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dc.contributor.authorAstley, Victoria
Reichel, Kimberly
Mendis, Rajind
Mittleman, Daniel M.
dc.date.accessioned 2015-01-06T19:20:33Z
dc.date.available 2015-01-06T19:20:33Z
dc.date.issued 2012
dc.identifier.citation Astley, Victoria, Reichel, Kimberly, Mendis, Rajind, et al.. "Terahertz Microfluidic Sensing Using a Parallel-plate Waveguide Sensor." Journal of Visualized Experiments?, 66, (2012) JoVE: e4304. http://dx.doi.org/10.3791/4304.
dc.identifier.urihttps://hdl.handle.net/1911/78893
dc.description.abstract Refractive index (RI) sensing is a powerful noninvasive and label-free sensing technique for the identification, detection and monitoring of microfluidic samples with a wide range of possible sensor designs such as interferometers and resonators [1,2]. Most of the existing RI sensing applications focus on biological materials in aqueous solutions in visible and IR frequencies, such as DNA hybridization and genome sequencing. At terahertz frequencies, applications include quality control, monitoring of industrial processes and sensing and detection applications involving nonpolar materials. Several potential designs for refractive index sensors in the terahertz regime exist, including photonic crystal waveguides [3], asymmetric splitring resonators [4], and photonic band gap structures integrated into parallel-plate waveguides [5]. Many of these designs are based on optical resonators such as rings or cavities. The resonant frequencies of these structures are dependent on the refractive index of the material in or around the resonator. By monitoring the shifts in resonant frequency the refractive index of a sample can be accurately measured and this in turn can be used to identify a material, monitor contamination or dilution, etc. The sensor design we use here is based on a simple parallel-plate waveguide [6,7]. A rectangular groove machined into one face acts as a resonant cavity (Figures 1 and 2). When terahertz radiation is coupled into the waveguide and propagates in the lowest-order transverse-electric (TE1) mode, the result is a single strong resonant feature with a tunable resonant frequency that is dependent on the geometry of the groove [6,8]. This groove can be filled with nonpolar liquid microfluidic samples which cause a shift in the observed resonant frequency that depends on the amount of liquid in the groove and its refractive index [9]. Our technique has an advantage over other terahertz techniques in its simplicity, both in fabrication and implementation, since the procedure can be accomplished with standard laboratory equipment without the need for a clean room or any special fabrication or experimental techniques. It can also be easily expanded to multichannel operation by the incorporation of multiple grooves [10]. In this video we will describe our complete experimental procedure, from the design of the sensor to the data analysis and determination of the sample refractive index.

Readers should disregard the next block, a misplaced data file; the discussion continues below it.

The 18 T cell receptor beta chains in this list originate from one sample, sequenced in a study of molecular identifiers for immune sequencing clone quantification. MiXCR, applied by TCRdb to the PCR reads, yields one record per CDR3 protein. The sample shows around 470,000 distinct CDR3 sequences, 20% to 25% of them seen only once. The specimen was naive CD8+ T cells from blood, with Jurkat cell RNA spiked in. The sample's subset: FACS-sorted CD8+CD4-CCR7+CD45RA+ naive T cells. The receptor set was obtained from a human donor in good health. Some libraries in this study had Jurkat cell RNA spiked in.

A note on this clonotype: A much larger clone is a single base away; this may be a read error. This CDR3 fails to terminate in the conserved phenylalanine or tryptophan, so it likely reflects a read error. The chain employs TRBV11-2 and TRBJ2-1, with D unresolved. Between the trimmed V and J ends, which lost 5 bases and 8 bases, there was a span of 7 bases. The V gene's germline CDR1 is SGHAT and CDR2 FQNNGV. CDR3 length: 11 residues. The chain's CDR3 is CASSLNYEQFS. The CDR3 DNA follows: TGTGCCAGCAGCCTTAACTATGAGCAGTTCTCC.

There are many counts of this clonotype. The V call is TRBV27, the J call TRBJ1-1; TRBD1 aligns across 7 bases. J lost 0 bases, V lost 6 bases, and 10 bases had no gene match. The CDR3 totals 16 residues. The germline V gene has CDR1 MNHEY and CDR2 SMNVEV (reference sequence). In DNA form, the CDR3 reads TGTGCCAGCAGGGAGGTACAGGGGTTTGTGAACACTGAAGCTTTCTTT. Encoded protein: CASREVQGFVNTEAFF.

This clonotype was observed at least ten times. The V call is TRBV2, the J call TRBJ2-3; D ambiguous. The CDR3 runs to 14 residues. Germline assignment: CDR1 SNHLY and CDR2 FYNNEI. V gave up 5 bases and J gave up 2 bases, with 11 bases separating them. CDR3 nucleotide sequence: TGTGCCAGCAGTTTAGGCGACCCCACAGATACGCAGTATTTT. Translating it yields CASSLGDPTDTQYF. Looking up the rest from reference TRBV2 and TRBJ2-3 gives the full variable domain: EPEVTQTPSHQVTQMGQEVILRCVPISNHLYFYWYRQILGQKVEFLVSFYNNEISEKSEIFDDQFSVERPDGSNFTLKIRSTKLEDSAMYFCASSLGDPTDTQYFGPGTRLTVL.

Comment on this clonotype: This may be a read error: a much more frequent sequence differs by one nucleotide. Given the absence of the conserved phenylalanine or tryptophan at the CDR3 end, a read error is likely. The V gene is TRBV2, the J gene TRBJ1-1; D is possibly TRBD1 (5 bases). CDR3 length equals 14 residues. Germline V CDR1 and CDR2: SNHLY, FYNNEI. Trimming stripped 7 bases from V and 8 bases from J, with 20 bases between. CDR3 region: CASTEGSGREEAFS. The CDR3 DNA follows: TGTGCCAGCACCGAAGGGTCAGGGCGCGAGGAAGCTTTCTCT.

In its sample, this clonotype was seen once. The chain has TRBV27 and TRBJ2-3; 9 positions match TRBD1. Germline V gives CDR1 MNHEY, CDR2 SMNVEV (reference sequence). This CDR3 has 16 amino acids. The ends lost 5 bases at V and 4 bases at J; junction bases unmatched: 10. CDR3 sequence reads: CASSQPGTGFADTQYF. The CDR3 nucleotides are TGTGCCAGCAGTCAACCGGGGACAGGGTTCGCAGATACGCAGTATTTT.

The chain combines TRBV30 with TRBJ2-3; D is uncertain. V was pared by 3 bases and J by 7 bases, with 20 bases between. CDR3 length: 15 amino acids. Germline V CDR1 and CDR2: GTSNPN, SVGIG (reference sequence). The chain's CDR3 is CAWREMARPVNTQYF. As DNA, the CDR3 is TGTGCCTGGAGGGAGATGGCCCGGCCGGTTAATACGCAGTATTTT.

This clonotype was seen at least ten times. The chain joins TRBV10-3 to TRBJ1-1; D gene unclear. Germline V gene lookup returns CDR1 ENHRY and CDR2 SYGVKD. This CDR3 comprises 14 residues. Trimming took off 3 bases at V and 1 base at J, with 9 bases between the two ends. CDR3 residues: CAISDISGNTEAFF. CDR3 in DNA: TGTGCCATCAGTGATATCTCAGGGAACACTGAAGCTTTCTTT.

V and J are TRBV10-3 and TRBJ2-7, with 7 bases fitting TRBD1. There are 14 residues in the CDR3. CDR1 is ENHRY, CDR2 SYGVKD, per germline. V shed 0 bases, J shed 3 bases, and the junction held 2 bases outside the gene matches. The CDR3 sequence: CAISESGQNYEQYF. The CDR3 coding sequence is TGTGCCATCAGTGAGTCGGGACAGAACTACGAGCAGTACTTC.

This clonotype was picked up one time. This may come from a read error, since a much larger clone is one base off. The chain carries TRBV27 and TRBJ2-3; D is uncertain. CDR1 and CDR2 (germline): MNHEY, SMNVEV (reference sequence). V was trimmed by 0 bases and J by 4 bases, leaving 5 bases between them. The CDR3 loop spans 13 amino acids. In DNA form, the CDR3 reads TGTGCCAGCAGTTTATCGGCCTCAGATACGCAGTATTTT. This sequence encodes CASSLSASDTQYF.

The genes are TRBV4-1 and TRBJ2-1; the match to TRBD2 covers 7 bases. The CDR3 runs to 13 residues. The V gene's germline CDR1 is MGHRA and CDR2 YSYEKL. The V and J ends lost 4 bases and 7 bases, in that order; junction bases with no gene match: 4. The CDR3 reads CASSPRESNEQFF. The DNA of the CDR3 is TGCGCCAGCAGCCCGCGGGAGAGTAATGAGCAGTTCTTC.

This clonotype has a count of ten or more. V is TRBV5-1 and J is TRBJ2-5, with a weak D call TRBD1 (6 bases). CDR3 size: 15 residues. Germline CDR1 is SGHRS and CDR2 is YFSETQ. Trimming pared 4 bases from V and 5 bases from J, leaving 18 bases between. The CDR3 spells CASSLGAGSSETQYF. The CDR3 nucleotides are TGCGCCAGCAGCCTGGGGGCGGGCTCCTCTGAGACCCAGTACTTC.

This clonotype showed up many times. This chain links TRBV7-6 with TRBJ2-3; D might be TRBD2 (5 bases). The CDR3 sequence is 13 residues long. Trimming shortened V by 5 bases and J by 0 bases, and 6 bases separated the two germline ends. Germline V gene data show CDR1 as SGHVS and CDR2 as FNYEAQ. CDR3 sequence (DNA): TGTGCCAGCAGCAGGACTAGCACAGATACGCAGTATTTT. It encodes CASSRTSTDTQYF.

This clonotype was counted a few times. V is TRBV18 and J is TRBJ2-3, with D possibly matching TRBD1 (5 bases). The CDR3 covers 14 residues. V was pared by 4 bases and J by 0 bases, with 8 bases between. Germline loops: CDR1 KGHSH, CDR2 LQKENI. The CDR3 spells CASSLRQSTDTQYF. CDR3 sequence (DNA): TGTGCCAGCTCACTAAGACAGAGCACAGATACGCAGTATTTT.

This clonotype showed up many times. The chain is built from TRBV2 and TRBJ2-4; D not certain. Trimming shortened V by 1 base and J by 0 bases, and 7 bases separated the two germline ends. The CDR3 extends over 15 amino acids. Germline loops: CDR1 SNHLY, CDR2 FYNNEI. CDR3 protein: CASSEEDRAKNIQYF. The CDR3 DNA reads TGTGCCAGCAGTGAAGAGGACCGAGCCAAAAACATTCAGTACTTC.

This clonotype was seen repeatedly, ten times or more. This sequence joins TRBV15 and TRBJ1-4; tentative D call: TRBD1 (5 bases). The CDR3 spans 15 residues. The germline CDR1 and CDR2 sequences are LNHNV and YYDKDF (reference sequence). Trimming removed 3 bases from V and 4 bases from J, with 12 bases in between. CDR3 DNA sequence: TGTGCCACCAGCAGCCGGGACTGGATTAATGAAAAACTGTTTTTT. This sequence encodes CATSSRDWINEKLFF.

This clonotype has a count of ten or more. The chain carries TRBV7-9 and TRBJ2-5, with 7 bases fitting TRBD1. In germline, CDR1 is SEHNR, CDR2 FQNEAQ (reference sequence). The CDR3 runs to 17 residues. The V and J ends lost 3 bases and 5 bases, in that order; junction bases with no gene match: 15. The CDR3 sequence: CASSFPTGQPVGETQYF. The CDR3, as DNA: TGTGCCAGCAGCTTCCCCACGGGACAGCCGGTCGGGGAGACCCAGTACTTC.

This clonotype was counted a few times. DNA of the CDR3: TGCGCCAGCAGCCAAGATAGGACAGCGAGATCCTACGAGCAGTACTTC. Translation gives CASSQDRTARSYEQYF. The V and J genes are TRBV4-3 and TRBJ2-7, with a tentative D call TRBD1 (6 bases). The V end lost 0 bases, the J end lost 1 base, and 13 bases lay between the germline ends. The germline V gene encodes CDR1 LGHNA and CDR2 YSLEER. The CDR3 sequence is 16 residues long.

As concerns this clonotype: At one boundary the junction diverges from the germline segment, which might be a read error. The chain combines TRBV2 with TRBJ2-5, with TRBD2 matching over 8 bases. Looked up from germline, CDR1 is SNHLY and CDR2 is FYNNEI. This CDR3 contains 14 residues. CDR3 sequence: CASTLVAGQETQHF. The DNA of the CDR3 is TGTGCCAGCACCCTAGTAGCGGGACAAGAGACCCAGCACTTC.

dc.language.iso eng
dc.publisher JoVE
dc.rights Article is made available in accordance with the publisher's policy and may be subject to US copyright law. Please refer to the publisher's site for terms of use.
dc.title Terahertz Microfluidic Sensing Using a Parallel-plate Waveguide Sensor
dc.type Journal article
dc.contributor.funder National Science Foundation
dc.contributor.funder Air Force Research Laboratory
dc.citation.journalTitle Journal of Visualized Experiments?
dc.citation.volumeNumber 66
dc.type.dcmi Text
dc.identifier.doihttp://dx.doi.org/10.3791/4304
dc.identifier.pmcid PMC3486774
dc.identifier.pmid 22951593
dc.type.publication publisher version
dc.citation.firstpage e4304


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